Thu, May 25, 2017 | updated 08:42 AM IST

There's more to plant's flower arrangement than meets the eye

Updated: Jul 18, 2016 08:49 IST      
There's more to plant's flower arrangement than meets the eye

Washington D.C, Jul 18 (ANI): They may seem to have no other option than to rely entirely on insects, but it turns out, plants have been controlling their reproduction all along!

According to a recent study, plants can maximise their chances of reproduction by taking advantage of how insects move between flowers when they track down nectar.

Scientists from the University of Edinburgh and the University of Calgary found that the way in which plants arrange their flowers affects the flight patterns taken by foraging bees.

Researchers expect that this likely has an impact for how plants reproduce and they suggest that plants have evolved over time to take advantage of it.

Scientists studied the flights of bumble bees as they collected nectar from wild tall larkspur flowers and found that when the plants' flowers were present on only one side of the stem, bees would more often fly vertically between flowers. By comparison, when a plant had flowers all around its stem, bees would be less likely to fly upwards.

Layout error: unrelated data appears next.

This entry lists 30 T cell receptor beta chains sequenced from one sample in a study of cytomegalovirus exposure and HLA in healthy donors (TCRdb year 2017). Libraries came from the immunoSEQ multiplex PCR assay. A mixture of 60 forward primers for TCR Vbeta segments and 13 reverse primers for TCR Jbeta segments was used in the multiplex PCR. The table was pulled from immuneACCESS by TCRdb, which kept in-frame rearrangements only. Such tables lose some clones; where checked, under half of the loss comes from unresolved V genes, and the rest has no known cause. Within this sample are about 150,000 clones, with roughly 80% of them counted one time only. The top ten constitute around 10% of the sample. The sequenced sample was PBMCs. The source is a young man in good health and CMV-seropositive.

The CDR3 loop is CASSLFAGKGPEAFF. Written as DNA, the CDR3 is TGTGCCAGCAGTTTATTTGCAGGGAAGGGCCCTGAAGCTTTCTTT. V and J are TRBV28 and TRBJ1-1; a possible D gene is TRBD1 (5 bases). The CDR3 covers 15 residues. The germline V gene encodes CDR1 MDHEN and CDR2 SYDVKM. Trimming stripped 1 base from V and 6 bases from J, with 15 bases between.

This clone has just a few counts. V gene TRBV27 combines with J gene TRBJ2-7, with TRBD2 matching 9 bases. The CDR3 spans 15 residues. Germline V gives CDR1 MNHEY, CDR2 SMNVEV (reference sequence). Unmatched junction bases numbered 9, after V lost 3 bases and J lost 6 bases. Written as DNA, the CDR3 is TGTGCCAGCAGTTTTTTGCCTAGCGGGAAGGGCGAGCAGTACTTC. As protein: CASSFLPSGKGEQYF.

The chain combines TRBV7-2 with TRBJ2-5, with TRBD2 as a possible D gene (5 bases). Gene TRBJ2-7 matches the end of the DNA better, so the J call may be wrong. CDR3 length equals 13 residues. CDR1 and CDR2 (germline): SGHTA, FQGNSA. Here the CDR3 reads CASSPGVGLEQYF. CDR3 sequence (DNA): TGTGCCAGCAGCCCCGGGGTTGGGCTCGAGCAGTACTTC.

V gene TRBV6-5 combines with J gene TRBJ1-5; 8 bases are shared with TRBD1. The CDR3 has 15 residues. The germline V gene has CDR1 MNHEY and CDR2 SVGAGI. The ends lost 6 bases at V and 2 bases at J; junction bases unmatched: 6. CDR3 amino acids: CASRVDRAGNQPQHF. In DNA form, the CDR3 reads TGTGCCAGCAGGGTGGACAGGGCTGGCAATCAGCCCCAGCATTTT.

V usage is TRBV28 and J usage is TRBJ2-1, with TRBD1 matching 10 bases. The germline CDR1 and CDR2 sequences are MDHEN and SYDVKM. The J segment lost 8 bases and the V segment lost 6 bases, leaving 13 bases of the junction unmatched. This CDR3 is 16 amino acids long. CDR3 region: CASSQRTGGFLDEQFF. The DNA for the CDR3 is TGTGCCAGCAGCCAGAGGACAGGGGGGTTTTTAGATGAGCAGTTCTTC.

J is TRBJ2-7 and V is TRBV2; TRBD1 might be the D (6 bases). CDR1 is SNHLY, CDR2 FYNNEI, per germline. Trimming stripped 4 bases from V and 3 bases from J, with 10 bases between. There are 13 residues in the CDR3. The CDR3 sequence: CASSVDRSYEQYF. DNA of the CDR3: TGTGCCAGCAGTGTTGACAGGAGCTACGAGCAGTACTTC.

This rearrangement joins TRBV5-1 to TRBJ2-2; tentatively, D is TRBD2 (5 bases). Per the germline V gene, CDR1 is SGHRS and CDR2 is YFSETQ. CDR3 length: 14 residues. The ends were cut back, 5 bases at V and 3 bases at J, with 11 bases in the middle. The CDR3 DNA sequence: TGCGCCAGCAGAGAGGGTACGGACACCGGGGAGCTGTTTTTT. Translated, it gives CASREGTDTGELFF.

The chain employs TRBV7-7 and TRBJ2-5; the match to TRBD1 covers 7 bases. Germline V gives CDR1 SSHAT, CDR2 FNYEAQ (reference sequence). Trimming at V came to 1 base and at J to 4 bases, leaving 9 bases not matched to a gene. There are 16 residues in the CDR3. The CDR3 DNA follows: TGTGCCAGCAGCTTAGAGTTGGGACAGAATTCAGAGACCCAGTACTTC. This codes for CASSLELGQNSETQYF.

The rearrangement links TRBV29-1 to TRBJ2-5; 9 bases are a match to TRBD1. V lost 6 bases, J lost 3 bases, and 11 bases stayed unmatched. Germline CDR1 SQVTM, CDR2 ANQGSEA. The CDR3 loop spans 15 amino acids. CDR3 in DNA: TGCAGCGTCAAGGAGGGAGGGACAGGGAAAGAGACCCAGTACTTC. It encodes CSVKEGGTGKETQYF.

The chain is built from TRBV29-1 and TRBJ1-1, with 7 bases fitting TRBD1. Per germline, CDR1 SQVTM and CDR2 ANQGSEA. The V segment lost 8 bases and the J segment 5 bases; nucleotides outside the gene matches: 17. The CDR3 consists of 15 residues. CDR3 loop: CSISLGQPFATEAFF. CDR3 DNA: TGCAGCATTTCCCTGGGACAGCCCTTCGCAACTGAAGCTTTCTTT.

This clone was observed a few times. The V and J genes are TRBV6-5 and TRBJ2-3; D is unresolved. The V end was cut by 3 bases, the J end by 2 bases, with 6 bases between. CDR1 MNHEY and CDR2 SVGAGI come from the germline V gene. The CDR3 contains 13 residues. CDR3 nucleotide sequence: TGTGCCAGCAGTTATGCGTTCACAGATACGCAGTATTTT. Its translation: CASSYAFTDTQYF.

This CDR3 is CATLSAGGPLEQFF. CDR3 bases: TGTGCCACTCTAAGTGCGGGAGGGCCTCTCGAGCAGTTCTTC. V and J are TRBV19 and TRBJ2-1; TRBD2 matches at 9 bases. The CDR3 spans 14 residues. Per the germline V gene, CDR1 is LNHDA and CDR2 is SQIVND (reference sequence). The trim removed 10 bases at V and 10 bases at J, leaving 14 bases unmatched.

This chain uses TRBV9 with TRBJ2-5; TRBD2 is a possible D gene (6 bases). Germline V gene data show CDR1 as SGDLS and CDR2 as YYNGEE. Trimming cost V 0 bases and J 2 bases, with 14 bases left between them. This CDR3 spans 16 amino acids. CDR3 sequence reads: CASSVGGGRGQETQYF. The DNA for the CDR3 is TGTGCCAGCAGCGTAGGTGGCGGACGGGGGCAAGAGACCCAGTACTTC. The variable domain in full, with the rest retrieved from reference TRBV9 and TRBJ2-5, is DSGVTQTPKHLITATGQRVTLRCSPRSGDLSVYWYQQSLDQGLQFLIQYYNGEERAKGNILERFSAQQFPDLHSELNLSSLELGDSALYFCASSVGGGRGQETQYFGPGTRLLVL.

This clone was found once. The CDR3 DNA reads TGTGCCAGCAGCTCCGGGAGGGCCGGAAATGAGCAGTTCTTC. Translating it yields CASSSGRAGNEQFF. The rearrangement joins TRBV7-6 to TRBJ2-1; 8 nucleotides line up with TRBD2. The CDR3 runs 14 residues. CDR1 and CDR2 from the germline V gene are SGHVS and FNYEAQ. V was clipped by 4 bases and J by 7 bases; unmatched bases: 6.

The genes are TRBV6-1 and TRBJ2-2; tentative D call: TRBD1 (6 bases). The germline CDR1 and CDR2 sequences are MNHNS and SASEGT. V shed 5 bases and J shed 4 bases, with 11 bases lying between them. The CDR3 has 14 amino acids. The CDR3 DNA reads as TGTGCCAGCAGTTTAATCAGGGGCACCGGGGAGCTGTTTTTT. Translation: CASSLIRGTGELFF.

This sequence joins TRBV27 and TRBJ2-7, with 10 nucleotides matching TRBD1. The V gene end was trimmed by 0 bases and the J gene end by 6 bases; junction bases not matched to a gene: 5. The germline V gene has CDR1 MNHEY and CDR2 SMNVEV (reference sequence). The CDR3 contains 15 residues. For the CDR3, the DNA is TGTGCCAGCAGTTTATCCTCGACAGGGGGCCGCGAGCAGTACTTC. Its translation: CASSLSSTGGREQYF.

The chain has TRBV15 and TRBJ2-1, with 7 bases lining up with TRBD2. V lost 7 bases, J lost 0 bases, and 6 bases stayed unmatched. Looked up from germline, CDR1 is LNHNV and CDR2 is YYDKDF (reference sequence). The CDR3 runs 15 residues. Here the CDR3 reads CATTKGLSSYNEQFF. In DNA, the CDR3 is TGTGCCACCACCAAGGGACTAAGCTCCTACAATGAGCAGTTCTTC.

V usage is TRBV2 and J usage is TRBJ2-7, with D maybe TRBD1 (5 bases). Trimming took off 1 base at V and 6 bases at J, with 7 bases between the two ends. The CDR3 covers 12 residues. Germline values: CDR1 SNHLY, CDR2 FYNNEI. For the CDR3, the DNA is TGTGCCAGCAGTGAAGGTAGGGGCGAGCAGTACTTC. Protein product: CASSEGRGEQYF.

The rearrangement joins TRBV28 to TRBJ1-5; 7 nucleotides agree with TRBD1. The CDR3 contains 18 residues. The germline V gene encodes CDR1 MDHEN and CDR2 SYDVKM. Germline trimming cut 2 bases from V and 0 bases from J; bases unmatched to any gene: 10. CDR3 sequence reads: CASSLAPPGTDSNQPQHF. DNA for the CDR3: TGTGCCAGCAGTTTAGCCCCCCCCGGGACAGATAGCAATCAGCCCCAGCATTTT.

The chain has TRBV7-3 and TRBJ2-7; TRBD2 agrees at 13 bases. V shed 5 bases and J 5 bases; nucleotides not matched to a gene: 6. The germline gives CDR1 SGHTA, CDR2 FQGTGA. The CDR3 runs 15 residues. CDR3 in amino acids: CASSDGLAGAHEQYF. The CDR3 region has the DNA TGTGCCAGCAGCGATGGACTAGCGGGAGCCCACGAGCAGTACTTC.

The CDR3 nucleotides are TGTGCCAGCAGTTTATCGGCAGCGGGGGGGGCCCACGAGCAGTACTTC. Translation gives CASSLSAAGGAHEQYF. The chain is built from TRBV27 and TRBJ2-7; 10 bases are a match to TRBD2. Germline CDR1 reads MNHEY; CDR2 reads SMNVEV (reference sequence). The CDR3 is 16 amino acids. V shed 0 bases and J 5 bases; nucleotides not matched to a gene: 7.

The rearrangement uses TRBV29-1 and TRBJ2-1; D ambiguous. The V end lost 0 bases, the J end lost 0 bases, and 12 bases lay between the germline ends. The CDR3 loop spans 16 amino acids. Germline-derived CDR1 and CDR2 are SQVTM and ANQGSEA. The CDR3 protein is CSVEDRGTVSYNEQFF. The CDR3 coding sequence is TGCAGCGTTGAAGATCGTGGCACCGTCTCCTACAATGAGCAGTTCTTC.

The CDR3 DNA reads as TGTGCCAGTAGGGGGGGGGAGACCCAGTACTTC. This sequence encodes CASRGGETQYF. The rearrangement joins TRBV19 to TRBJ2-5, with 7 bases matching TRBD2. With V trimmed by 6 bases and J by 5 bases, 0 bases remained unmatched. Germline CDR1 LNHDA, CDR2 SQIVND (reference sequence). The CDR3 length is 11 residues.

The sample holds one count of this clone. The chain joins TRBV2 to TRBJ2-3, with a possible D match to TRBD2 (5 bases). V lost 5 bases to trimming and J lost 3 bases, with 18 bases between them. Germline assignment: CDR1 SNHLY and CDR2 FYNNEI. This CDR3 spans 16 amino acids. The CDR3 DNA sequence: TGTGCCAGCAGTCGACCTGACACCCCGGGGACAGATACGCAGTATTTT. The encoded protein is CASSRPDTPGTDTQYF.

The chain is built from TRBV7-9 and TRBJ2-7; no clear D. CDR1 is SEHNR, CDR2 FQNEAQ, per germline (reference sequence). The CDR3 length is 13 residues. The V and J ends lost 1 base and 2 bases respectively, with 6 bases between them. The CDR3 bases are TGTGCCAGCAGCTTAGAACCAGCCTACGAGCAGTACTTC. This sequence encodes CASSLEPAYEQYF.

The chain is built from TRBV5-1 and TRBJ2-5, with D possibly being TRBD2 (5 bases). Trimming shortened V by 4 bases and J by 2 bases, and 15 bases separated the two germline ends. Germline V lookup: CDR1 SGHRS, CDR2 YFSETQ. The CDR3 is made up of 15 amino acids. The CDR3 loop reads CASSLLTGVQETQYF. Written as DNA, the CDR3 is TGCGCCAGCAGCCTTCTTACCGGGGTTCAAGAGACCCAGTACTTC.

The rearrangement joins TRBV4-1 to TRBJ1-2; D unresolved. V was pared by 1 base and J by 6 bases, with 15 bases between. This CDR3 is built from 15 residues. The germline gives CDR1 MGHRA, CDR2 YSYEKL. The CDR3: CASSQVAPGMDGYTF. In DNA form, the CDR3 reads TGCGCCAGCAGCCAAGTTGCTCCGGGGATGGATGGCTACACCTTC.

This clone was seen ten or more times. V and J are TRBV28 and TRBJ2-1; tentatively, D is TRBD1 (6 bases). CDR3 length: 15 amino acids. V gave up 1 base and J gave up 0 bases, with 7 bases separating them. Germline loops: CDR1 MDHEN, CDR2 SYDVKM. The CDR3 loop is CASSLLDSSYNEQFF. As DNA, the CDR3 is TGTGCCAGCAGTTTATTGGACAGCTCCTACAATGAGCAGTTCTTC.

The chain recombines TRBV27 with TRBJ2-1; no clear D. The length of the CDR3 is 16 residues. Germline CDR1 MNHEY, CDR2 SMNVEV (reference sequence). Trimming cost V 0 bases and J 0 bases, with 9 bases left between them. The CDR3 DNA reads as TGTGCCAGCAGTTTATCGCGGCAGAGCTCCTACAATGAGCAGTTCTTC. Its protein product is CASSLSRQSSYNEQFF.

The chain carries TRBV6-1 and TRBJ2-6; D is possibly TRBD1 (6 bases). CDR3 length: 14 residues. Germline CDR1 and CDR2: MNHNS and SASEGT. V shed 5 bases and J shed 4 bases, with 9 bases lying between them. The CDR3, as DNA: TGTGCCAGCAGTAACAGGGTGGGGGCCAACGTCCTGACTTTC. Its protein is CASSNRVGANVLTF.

The findings are helping to aid scientists' understanding of how plants can control how their pollen is spread by foraging insects.

They could also inform the development of plant crops with high yields, by enabling scientists to understand how plants can transfer pollen most efficiently.

The results may also help explain why about half of all flowering plants produce flowers that can have female or male characteristics at different times. These arrangements may maximise the plants' chances of reproduction.

Lead author Dr Crispin Jordan said: "Plants and their flowers exist in all shapes and sizes, and our finding that the arrangement of flowers can influence how bees forage might go some way to explaining how plants, which rely on others species to spread pollen, can influence their own reproduction."

The study is published in the journal Annals of Botany. (ANI)

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